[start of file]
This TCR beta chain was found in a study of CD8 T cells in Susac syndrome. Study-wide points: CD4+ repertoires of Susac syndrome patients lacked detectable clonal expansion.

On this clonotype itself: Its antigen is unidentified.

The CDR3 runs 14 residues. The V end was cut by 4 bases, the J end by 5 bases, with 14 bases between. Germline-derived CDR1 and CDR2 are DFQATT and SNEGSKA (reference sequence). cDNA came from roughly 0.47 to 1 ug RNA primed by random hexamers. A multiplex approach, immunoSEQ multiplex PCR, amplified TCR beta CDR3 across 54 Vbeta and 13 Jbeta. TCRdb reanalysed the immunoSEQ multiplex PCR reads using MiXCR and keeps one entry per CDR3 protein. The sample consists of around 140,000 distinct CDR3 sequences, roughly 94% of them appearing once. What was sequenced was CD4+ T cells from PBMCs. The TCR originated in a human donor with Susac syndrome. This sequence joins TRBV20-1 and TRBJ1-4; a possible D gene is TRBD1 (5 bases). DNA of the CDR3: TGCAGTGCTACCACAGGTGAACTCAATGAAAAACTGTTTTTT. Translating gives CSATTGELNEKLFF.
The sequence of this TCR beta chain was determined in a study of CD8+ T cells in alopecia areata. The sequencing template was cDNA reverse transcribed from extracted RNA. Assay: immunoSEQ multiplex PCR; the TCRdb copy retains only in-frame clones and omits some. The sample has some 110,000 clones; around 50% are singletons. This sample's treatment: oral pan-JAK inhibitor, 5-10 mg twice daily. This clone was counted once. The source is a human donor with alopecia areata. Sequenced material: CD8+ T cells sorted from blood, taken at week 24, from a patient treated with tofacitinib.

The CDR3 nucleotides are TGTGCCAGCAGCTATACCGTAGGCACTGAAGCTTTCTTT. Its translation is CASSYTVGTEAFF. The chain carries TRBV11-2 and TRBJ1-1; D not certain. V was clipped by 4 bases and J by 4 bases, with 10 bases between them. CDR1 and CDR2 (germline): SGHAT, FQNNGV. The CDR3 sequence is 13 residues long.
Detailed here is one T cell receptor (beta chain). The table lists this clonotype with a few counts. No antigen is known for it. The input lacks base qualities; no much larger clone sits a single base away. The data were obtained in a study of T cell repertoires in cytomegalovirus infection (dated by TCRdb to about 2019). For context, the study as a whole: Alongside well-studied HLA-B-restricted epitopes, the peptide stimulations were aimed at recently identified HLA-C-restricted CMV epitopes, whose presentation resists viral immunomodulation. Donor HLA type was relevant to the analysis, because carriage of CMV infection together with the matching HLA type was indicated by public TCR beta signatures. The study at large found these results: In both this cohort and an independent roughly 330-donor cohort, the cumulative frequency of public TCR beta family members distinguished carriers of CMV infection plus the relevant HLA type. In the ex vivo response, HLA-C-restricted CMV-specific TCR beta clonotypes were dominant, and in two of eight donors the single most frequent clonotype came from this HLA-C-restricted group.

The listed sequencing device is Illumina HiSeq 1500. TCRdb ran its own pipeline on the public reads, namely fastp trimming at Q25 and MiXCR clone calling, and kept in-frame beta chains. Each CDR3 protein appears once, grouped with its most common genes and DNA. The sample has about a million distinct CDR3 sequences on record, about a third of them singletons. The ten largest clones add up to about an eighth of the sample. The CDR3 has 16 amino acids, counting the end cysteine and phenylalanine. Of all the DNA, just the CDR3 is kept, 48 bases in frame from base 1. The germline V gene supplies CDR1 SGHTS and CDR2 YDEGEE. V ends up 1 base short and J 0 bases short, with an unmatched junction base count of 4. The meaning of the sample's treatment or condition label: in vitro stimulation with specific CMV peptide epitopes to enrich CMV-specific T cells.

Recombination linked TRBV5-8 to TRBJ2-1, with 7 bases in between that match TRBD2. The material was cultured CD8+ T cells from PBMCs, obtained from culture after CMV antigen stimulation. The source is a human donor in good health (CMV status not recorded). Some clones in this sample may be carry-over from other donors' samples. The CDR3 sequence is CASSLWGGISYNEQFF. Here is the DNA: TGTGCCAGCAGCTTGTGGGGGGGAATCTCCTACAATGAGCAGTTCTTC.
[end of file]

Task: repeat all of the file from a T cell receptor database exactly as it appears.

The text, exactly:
This TCR beta chain was found in a study of CD8 T cells in Susac syndrome. Study-wide points: CD4+ repertoires of Susac syndrome patients lacked detectable clonal expansion.

On this clonotype itself: Its antigen is unidentified.

The CDR3 runs 14 residues. The V end was cut by 4 bases, the J end by 5 bases, with 14 bases between. Germline-derived CDR1 and CDR2 are DFQATT and SNEGSKA (reference sequence). cDNA came from roughly 0.47 to 1 ug RNA primed by random hexamers. A multiplex approach, immunoSEQ multiplex PCR, amplified TCR beta CDR3 across 54 Vbeta and 13 Jbeta. TCRdb reanalysed the immunoSEQ multiplex PCR reads using MiXCR and keeps one entry per CDR3 protein. The sample consists of around 140,000 distinct CDR3 sequences, roughly 94% of them appearing once. What was sequenced was CD4+ T cells from PBMCs. The TCR originated in a human donor with Susac syndrome. This sequence joins TRBV20-1 and TRBJ1-4; a possible D gene is TRBD1 (5 bases). DNA of the CDR3: TGCAGTGCTACCACAGGTGAACTCAATGAAAAACTGTTTTTT. Translating gives CSATTGELNEKLFF.
The sequence of this TCR beta chain was determined in a study of CD8+ T cells in alopecia areata. The sequencing template was cDNA reverse transcribed from extracted RNA. Assay: immunoSEQ multiplex PCR; the TCRdb copy retains only in-frame clones and omits some. The sample has some 110,000 clones; around 50% are singletons. This sample's treatment: oral pan-JAK inhibitor, 5-10 mg twice daily. This clone was counted once. The source is a human donor with alopecia areata. Sequenced material: CD8+ T cells sorted from blood, taken at week 24, from a patient treated with tofacitinib.

The CDR3 nucleotides are TGTGCCAGCAGCTATACCGTAGGCACTGAAGCTTTCTTT. Its translation is CASSYTVGTEAFF. The chain carries TRBV11-2 and TRBJ1-1; D not certain. V was clipped by 4 bases and J by 4 bases, with 10 bases between them. CDR1 and CDR2 (germline): SGHAT, FQNNGV. The CDR3 sequence is 13 residues long.
Detailed here is one T cell receptor (beta chain). The table lists this clonotype with a few counts. No antigen is known for it. The input lacks base qualities; no much larger clone sits a single base away. The data were obtained in a study of T cell repertoires in cytomegalovirus infection (dated by TCRdb to about 2019). For context, the study as a whole: Alongside well-studied HLA-B-restricted epitopes, the peptide stimulations were aimed at recently identified HLA-C-restricted CMV epitopes, whose presentation resists viral immunomodulation. Donor HLA type was relevant to the analysis, because carriage of CMV infection together with the matching HLA type was indicated by public TCR beta signatures. The study at large found these results: In both this cohort and an independent roughly 330-donor cohort, the cumulative frequency of public TCR beta family members distinguished carriers of CMV infection plus the relevant HLA type. In the ex vivo response, HLA-C-restricted CMV-specific TCR beta clonotypes were dominant, and in two of eight donors the single most frequent clonotype came from this HLA-C-restricted group.

The listed sequencing device is Illumina HiSeq 1500. TCRdb ran its own pipeline on the public reads, namely fastp trimming at Q25 and MiXCR clone calling, and kept in-frame beta chains. Each CDR3 protein appears once, grouped with its most common genes and DNA. The sample has about a million distinct CDR3 sequences on record, about a third of them singletons. The ten largest clones add up to about an eighth of the sample. The CDR3 has 16 amino acids, counting the end cysteine and phenylalanine. Of all the DNA, just the CDR3 is kept, 48 bases in frame from base 1. The germline V gene supplies CDR1 SGHTS and CDR2 YDEGEE. V ends up 1 base short and J 0 bases short, with an unmatched junction base count of 4. The meaning of the sample's treatment or condition label: in vitro stimulation with specific CMV peptide epitopes to enrich CMV-specific T cells.

Recombination linked TRBV5-8 to TRBJ2-1, with 7 bases in between that match TRBD2. The material was cultured CD8+ T cells from PBMCs, obtained from culture after CMV antigen stimulation. The source is a human donor in good health (CMV status not recorded). Some clones in this sample may be carry-over from other donors' samples. The CDR3 sequence is CASSLWGGISYNEQFF. Here is the DNA: TGTGCCAGCAGCTTGTGGGGGGGAATCTCCTACAATGAGCAGTTCTTC.